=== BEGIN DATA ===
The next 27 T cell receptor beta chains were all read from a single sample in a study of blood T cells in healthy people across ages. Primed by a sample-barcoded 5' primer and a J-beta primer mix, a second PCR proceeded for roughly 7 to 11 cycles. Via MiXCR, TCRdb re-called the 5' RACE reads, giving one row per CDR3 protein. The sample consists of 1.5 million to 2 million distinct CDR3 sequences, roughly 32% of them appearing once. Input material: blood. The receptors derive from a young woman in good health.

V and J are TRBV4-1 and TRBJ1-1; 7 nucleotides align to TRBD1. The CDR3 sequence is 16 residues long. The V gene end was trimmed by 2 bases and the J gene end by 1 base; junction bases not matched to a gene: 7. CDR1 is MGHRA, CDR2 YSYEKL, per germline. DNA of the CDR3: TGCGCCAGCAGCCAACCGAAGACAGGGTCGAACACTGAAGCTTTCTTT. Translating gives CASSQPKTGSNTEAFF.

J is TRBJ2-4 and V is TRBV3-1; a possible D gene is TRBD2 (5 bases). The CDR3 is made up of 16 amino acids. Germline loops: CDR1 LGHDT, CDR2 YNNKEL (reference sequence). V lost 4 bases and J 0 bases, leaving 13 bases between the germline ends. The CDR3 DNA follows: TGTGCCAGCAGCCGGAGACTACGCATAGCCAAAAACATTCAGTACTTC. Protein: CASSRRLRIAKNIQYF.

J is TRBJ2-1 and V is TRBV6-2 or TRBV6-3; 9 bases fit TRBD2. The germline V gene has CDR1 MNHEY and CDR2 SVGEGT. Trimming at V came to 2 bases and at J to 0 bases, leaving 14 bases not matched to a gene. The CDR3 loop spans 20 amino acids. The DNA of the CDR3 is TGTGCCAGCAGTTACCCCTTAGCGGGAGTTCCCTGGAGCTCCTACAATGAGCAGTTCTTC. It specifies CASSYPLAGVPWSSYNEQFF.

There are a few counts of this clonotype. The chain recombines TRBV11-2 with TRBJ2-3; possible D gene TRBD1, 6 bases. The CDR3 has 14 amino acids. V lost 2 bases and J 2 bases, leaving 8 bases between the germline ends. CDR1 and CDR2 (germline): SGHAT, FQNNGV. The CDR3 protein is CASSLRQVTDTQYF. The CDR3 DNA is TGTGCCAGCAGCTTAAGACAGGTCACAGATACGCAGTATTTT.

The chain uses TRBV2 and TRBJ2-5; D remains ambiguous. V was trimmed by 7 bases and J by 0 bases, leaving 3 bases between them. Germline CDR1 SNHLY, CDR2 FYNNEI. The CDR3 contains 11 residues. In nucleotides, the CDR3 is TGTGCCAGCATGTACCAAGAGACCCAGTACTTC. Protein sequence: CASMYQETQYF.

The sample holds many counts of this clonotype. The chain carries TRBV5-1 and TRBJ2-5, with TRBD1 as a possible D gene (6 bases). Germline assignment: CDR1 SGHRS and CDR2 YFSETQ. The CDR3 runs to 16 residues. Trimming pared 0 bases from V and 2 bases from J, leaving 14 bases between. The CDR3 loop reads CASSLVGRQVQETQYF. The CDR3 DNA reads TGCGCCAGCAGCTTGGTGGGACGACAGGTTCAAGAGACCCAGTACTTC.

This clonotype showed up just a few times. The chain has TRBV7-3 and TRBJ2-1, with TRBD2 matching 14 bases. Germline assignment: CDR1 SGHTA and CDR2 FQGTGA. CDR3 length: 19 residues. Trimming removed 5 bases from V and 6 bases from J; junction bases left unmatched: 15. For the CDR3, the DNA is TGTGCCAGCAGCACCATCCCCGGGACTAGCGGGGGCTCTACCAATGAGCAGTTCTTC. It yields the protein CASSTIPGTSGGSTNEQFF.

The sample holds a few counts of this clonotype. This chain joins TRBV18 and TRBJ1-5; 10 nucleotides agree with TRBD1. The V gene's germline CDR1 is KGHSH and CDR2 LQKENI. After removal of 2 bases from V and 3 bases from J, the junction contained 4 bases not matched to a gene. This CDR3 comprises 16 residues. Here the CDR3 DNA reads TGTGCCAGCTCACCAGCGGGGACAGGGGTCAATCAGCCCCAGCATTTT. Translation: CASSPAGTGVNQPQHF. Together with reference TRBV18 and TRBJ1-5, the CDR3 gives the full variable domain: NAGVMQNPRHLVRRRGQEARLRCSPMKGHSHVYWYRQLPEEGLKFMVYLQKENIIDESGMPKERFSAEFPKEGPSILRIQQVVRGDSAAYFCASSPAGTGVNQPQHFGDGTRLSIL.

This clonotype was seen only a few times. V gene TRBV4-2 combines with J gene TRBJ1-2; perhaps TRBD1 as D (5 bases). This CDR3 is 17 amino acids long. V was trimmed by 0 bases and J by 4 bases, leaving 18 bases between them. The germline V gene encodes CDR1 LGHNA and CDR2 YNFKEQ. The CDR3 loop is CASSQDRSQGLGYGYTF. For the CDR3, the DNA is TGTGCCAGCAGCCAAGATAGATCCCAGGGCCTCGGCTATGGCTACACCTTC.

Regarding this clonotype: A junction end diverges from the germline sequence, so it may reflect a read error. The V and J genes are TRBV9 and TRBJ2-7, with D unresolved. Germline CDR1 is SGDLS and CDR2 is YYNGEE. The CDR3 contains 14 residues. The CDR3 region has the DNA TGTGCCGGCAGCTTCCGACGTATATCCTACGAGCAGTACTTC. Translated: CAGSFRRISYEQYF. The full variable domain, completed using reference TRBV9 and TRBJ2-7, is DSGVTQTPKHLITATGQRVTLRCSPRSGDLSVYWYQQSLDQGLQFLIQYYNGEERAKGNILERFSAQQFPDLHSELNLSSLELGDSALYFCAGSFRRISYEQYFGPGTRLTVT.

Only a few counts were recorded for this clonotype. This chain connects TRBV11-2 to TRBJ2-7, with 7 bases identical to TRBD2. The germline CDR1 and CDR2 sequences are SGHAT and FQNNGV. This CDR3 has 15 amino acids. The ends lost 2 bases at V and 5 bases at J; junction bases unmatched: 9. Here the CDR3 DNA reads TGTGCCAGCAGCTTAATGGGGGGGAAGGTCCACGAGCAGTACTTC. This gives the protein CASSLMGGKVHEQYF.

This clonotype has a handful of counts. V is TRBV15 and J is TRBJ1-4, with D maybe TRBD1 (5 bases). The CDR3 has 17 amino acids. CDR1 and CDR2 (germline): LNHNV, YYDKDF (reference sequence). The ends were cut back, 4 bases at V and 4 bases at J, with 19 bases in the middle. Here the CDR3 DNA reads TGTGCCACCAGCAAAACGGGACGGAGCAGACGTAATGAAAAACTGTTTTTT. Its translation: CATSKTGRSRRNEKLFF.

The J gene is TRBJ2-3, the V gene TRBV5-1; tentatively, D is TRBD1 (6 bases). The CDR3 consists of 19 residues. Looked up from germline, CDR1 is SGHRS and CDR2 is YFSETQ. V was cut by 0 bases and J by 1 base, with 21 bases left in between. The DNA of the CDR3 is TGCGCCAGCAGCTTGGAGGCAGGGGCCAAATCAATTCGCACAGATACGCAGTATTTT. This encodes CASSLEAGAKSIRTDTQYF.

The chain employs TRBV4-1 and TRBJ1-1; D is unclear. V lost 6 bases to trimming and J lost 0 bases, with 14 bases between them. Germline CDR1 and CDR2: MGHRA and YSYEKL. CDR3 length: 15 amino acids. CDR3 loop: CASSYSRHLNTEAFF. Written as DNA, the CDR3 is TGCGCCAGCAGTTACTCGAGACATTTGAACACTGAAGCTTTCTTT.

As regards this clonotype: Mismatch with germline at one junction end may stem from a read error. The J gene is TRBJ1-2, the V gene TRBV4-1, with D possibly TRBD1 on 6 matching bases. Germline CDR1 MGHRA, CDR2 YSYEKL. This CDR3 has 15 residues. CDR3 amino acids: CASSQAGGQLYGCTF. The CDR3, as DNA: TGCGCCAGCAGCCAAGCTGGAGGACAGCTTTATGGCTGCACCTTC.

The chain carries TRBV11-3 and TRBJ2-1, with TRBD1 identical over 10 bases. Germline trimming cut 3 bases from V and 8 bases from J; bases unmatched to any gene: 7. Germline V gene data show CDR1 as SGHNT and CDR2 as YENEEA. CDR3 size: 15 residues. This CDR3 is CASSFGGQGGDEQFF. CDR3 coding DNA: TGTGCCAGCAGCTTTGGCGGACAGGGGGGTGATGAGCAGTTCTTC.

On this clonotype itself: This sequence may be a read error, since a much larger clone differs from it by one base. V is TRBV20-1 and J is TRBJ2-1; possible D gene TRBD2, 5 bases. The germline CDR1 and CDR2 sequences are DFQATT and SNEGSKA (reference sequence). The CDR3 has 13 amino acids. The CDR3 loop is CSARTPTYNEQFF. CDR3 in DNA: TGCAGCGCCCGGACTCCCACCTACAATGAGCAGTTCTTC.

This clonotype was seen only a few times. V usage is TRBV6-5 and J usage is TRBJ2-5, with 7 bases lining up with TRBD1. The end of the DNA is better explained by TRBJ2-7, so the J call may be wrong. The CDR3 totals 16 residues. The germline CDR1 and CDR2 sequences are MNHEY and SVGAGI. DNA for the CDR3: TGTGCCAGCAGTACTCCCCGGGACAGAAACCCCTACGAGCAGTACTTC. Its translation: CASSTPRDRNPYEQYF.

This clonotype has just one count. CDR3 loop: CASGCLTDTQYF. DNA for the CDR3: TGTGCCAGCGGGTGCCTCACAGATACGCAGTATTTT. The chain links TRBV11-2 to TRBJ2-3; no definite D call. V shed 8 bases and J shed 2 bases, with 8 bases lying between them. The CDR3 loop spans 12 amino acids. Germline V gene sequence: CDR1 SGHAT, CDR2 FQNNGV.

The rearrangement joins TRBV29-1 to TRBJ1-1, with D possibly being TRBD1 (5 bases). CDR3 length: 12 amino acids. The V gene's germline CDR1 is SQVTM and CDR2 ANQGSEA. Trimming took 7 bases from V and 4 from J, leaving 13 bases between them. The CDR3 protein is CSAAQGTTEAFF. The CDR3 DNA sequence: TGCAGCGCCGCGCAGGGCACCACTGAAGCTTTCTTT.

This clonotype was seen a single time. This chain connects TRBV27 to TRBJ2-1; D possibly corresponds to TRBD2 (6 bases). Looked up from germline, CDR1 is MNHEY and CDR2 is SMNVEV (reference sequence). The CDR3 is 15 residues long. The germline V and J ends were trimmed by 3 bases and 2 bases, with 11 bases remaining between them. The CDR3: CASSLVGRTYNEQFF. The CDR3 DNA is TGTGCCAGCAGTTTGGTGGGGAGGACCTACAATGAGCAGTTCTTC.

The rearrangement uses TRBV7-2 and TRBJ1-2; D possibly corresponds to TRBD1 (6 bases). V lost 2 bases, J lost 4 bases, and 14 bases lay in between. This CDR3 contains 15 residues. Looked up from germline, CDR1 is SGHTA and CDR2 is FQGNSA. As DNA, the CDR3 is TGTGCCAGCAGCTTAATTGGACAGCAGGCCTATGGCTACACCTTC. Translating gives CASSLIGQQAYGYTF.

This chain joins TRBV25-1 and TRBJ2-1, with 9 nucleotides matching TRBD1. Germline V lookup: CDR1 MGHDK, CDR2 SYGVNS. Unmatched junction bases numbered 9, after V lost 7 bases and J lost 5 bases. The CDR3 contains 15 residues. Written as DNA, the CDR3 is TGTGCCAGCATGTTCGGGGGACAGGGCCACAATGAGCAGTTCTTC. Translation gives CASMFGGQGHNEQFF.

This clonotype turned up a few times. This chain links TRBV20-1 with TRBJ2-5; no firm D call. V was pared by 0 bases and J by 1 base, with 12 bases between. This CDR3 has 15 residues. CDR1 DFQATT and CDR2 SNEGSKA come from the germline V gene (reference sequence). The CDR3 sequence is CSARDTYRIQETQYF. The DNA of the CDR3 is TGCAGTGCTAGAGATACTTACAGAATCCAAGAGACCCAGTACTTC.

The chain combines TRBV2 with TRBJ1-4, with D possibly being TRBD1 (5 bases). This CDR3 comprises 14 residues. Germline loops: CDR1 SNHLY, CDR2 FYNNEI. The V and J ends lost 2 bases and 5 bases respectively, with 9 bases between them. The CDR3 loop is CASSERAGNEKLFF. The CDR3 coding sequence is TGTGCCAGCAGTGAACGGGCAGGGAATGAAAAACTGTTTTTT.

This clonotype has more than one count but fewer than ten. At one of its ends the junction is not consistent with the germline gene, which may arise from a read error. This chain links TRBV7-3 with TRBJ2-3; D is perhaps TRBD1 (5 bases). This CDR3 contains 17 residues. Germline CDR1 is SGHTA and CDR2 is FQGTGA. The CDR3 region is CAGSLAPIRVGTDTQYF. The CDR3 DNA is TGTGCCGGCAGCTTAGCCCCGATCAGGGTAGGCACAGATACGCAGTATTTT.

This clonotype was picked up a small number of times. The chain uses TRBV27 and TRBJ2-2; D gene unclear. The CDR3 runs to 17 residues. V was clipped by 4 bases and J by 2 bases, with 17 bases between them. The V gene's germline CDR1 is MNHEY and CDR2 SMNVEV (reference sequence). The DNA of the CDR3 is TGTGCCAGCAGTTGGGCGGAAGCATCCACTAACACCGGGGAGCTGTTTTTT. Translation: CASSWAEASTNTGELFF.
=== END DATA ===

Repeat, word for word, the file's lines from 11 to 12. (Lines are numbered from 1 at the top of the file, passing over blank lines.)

Regarding this clonotype: A junction end diverges from the germline sequence, so it may reflect a read error. The V and J genes are TRBV9 and TRBJ2-7, with D unresolved. Germline CDR1 is SGDLS and CDR2 is YYNGEE. The CDR3 contains 14 residues. The CDR3 region has the DNA TGTGCCGGCAGCTTCCGACGTATATCCTACGAGCAGTACTTC. Translated: CAGSFRRISYEQYF. The full variable domain, completed using reference TRBV9 and TRBJ2-7, is DSGVTQTPKHLITATGQRVTLRCSPRSGDLSVYWYQQSLDQGLQFLIQYYNGEERAKGNILERFSAQQFPDLHSELNLSSLELGDSALYFCAGSFRRISYEQYFGPGTRLTVT.

Only a few counts were recorded for this clonotype. This chain connects TRBV11-2 to TRBJ2-7, with 7 bases identical to TRBD2. The germline CDR1 and CDR2 sequences are SGHAT and FQNNGV. This CDR3 has 15 amino acids. The ends lost 2 bases at V and 5 bases at J; junction bases unmatched: 9. Here the CDR3 DNA reads TGTGCCAGCAGCTTAATGGGGGGGAAGGTCCACGAGCAGTACTTC. This gives the protein CASSLMGGKVHEQYF.